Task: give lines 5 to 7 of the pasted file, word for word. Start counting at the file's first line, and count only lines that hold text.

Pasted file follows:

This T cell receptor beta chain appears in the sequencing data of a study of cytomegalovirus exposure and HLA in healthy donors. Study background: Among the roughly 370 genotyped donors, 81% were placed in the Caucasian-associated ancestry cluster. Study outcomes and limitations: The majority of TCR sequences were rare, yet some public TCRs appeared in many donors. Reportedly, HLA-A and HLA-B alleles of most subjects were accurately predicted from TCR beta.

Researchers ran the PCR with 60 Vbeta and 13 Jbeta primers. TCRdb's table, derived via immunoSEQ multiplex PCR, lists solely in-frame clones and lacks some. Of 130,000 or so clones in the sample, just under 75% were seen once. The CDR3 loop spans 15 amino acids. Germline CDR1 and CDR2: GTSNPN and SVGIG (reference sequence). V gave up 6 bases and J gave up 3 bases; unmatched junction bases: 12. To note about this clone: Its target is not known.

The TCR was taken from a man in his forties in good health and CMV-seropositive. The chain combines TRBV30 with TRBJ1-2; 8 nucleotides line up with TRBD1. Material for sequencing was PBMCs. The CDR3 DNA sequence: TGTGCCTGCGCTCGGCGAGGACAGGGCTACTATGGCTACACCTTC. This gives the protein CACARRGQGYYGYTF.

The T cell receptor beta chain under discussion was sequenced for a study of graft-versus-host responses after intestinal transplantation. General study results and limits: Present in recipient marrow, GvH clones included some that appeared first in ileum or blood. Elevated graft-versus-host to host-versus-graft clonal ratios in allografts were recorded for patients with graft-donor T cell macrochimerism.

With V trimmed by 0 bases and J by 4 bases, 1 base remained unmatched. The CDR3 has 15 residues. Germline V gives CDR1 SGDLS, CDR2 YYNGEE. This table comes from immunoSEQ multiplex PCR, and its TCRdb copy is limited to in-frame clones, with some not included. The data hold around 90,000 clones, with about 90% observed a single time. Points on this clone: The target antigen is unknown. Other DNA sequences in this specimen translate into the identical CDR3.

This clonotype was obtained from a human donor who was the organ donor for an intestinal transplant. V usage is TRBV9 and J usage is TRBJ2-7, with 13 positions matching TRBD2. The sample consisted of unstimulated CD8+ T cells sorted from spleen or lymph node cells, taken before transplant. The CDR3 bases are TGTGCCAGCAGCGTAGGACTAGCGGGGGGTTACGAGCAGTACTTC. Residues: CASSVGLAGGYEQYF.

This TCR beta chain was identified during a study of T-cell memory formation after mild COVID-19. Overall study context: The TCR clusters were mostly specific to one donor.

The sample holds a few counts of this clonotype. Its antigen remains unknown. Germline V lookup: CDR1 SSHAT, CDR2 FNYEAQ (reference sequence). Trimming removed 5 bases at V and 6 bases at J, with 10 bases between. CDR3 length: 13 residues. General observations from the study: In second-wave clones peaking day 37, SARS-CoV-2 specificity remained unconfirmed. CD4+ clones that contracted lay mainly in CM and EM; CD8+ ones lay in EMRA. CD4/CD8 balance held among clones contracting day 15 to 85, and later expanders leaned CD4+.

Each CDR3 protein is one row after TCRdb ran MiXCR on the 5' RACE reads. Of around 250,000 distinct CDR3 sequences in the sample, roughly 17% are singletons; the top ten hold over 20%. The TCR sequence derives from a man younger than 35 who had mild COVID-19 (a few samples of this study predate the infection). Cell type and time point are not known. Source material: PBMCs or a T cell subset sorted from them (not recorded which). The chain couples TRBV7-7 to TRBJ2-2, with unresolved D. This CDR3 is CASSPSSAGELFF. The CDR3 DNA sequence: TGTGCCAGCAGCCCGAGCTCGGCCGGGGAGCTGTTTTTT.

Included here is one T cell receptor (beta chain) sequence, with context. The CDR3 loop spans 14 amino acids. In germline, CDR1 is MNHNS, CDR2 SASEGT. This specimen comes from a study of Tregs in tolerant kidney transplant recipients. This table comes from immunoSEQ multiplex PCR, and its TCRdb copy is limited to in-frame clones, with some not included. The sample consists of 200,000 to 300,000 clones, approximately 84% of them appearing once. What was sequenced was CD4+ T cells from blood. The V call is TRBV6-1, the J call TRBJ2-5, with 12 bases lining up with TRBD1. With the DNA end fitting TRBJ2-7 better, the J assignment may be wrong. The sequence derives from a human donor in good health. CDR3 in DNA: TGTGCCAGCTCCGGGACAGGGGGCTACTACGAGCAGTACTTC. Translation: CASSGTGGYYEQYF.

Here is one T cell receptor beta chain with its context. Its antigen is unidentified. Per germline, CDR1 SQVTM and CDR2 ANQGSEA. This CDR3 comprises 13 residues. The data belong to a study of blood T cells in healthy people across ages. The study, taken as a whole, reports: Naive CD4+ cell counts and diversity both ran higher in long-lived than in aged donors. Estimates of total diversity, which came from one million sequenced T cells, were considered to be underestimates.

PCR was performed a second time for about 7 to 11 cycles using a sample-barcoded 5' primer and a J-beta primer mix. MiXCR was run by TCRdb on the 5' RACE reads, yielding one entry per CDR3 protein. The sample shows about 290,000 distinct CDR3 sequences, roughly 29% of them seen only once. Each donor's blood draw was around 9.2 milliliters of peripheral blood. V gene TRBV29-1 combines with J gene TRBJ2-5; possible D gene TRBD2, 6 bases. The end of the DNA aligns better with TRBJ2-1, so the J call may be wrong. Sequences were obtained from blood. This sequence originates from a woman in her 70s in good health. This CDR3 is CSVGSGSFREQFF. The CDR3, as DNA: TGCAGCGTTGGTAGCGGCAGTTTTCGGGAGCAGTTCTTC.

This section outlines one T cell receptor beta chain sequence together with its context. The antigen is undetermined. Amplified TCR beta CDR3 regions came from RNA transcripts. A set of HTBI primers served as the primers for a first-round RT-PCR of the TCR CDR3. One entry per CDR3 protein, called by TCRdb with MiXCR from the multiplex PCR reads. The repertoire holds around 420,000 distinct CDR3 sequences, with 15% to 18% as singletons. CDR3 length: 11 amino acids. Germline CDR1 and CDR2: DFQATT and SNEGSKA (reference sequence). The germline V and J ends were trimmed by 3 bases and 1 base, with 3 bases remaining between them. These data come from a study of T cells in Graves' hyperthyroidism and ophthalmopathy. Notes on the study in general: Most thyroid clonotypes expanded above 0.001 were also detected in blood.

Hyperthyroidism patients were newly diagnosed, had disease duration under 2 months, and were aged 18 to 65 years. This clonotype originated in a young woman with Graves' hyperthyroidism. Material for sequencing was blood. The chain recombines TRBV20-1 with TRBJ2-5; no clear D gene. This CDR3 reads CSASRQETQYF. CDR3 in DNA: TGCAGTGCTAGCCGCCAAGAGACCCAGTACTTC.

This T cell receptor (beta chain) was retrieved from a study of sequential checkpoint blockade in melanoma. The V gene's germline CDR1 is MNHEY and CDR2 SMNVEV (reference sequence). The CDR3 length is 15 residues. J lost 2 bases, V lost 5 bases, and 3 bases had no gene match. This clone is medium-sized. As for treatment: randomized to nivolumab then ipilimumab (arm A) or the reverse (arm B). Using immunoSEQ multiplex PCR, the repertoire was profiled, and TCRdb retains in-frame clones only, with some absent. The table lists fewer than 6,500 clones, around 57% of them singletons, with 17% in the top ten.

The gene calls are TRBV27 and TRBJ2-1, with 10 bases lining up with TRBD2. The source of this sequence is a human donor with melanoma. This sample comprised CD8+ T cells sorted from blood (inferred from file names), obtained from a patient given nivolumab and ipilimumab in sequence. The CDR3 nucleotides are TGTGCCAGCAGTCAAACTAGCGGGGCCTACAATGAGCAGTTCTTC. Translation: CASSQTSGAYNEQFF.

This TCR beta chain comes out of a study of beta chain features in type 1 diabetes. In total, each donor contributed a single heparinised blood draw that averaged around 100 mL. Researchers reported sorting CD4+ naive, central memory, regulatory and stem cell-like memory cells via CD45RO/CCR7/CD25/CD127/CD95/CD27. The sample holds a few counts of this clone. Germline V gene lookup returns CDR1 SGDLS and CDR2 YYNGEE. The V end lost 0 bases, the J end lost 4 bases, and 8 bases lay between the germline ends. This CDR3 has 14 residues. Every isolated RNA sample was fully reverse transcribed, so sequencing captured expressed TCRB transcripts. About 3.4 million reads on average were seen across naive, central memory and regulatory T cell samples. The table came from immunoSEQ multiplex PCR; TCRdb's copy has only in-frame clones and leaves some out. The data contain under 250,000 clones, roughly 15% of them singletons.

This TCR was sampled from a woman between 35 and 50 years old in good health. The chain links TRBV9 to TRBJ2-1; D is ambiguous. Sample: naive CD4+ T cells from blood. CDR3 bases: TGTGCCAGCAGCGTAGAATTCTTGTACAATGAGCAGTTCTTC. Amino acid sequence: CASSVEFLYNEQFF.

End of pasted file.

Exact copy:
With V trimmed by 0 bases and J by 4 bases, 1 base remained unmatched. The CDR3 has 15 residues. Germline V gives CDR1 SGDLS, CDR2 YYNGEE. This table comes from immunoSEQ multiplex PCR, and its TCRdb copy is limited to in-frame clones, with some not included. The data hold around 90,000 clones, with about 90% observed a single time. Points on this clone: The target antigen is unknown. Other DNA sequences in this specimen translate into the identical CDR3.

This clonotype was obtained from a human donor who was the organ donor for an intestinal transplant. V usage is TRBV9 and J usage is TRBJ2-7, with 13 positions matching TRBD2. The sample consisted of unstimulated CD8+ T cells sorted from spleen or lymph node cells, taken before transplant. The CDR3 bases are TGTGCCAGCAGCGTAGGACTAGCGGGGGGTTACGAGCAGTACTTC. Residues: CASSVGLAGGYEQYF.

This TCR beta chain was identified during a study of T-cell memory formation after mild COVID-19. Overall study context: The TCR clusters were mostly specific to one donor.